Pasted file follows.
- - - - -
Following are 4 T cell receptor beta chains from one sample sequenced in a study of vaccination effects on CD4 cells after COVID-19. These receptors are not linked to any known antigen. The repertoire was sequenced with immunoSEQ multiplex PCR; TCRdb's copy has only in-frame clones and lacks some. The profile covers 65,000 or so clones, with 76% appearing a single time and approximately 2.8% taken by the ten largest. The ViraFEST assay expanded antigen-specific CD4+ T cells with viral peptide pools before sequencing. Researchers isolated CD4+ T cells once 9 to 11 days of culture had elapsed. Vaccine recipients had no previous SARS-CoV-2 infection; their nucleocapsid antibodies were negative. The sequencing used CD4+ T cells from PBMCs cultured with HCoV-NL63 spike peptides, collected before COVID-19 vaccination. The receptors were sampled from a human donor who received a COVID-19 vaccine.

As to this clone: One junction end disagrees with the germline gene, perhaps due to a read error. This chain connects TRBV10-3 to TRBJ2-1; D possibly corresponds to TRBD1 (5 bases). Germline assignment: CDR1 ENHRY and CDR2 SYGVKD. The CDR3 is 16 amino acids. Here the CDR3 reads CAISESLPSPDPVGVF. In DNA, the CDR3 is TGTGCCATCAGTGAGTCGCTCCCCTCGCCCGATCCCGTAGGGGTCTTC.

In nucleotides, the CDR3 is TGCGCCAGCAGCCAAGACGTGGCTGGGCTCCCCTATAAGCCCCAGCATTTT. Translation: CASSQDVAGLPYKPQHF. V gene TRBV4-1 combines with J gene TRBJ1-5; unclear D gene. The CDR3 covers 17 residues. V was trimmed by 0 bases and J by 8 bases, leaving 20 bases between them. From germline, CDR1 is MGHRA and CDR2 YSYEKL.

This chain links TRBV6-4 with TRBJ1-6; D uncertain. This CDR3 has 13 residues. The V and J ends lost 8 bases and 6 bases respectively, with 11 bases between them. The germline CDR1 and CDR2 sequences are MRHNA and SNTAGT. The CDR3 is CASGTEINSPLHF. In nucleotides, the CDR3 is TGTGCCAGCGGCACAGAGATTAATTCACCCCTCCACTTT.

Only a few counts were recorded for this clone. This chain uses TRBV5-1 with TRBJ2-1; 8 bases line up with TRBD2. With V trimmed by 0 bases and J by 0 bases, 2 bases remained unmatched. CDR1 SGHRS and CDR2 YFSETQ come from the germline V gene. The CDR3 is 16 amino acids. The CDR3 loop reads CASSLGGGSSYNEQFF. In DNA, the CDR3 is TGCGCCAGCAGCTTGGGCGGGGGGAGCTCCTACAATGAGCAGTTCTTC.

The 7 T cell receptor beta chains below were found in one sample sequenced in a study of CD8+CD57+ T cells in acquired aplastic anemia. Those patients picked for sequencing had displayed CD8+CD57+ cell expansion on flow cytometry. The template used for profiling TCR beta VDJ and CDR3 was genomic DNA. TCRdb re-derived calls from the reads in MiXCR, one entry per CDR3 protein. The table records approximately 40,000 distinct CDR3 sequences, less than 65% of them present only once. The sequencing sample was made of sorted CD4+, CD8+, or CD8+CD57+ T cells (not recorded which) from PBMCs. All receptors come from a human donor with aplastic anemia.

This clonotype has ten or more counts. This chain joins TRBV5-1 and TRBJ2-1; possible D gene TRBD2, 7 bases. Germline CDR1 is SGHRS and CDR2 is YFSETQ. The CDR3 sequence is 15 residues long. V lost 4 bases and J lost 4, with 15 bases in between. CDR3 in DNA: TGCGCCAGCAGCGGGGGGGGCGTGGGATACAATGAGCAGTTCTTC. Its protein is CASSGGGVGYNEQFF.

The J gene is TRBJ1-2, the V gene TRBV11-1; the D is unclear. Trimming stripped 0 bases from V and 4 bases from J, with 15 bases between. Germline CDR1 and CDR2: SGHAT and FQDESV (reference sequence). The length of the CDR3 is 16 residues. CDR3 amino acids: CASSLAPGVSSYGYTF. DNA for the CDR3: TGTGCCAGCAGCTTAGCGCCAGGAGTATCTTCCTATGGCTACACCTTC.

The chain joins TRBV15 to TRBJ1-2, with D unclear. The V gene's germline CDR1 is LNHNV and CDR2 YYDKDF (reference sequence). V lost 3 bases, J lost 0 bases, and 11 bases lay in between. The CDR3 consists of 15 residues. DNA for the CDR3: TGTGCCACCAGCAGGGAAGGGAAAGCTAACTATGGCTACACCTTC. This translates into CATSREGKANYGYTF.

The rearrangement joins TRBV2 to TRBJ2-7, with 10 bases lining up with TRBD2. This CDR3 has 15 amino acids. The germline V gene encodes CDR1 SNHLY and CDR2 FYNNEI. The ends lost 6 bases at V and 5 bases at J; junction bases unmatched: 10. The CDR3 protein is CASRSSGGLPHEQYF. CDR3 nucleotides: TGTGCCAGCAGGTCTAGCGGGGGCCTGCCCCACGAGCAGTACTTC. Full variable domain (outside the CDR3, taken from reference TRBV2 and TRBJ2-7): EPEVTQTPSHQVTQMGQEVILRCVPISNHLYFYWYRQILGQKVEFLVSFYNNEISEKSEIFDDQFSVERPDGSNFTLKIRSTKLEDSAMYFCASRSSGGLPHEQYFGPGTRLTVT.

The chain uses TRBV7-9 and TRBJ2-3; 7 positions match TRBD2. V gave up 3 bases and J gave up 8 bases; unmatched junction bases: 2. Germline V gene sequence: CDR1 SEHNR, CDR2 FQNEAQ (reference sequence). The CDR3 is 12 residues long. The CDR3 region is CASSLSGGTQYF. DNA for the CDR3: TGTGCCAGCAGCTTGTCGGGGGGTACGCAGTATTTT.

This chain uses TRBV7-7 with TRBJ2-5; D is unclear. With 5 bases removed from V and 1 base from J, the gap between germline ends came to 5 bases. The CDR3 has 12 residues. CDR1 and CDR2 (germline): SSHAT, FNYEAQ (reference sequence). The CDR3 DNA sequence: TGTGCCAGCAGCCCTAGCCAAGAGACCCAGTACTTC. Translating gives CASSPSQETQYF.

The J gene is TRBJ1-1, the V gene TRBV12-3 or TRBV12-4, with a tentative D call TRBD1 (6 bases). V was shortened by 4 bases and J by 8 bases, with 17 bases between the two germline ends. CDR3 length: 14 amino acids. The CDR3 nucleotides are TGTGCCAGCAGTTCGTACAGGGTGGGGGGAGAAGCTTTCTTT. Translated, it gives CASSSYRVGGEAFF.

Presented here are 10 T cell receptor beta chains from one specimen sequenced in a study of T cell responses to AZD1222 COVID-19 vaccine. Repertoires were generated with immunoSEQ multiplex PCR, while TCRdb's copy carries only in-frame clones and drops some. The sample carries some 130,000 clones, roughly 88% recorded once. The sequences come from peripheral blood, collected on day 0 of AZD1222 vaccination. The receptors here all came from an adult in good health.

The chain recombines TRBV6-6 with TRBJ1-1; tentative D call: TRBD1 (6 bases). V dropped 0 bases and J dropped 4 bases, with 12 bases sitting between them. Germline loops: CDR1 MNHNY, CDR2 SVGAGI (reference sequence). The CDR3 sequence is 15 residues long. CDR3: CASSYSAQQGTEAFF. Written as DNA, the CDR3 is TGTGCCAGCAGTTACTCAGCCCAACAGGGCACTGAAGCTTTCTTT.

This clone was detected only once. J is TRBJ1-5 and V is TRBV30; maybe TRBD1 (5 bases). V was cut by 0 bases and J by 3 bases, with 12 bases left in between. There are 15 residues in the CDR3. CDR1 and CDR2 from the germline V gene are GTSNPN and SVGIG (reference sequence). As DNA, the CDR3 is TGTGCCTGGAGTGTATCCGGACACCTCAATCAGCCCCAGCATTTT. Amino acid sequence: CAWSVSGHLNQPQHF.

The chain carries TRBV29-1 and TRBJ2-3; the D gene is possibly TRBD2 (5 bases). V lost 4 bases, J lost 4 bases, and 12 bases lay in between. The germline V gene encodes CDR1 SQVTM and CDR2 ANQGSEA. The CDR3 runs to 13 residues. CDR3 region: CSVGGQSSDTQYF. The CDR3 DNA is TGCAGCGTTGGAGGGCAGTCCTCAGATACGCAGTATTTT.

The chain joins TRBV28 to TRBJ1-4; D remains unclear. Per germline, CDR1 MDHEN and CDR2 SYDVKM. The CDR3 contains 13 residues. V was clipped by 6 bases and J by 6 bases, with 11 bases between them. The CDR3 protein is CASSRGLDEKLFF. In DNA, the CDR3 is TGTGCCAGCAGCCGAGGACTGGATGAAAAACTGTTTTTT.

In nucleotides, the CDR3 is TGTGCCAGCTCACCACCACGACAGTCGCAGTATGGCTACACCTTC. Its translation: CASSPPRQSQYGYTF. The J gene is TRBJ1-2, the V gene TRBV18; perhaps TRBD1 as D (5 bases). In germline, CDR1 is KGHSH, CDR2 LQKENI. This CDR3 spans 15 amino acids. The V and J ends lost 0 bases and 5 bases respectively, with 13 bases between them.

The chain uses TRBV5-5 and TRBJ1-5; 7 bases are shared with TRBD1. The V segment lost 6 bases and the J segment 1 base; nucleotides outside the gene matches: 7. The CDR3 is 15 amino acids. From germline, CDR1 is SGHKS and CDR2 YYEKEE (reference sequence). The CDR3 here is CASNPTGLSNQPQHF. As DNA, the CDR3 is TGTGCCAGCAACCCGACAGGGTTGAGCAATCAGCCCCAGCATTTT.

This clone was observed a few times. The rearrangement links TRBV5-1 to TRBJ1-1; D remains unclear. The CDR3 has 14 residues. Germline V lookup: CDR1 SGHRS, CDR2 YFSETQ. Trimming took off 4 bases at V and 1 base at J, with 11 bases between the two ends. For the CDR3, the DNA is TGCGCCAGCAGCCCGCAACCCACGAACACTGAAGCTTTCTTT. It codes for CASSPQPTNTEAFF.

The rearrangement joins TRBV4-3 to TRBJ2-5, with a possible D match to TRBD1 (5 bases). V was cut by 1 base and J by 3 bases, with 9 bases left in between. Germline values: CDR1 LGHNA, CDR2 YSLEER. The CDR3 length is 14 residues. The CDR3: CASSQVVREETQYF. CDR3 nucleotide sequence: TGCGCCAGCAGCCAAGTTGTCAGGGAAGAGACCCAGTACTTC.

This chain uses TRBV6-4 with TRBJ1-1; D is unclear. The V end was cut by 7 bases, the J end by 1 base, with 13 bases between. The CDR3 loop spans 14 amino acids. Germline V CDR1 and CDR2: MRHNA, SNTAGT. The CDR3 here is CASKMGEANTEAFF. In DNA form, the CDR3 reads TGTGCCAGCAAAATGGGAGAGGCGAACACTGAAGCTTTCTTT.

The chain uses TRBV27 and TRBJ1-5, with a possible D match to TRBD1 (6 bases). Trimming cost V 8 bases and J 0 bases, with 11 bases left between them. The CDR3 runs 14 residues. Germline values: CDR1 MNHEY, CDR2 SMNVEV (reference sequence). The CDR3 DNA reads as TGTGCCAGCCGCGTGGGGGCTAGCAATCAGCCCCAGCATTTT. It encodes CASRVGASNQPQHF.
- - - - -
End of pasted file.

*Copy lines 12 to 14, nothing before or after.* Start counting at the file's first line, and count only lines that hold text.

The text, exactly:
This chain uses TRBV7-7 with TRBJ2-5; D is unclear. With 5 bases removed from V and 1 base from J, the gap between germline ends came to 5 bases. The CDR3 has 12 residues. CDR1 and CDR2 (germline): SSHAT, FNYEAQ (reference sequence). The CDR3 DNA sequence: TGTGCCAGCAGCCCTAGCCAAGAGACCCAGTACTTC. Translating gives CASSPSQETQYF.

The J gene is TRBJ1-1, the V gene TRBV12-3 or TRBV12-4, with a tentative D call TRBD1 (6 bases). V was shortened by 4 bases and J by 8 bases, with 17 bases between the two germline ends. CDR3 length: 14 amino acids. The CDR3 nucleotides are TGTGCCAGCAGTTCGTACAGGGTGGGGGGAGAAGCTTTCTTT. Translated, it gives CASSSYRVGGEAFF.

Presented here are 10 T cell receptor beta chains from one specimen sequenced in a study of T cell responses to AZD1222 COVID-19 vaccine. Repertoires were generated with immunoSEQ multiplex PCR, while TCRdb's copy carries only in-frame clones and drops some. The sample carries some 130,000 clones, roughly 88% recorded once. The sequences come from peripheral blood, collected on day 0 of AZD1222 vaccination. The receptors here all came from an adult in good health.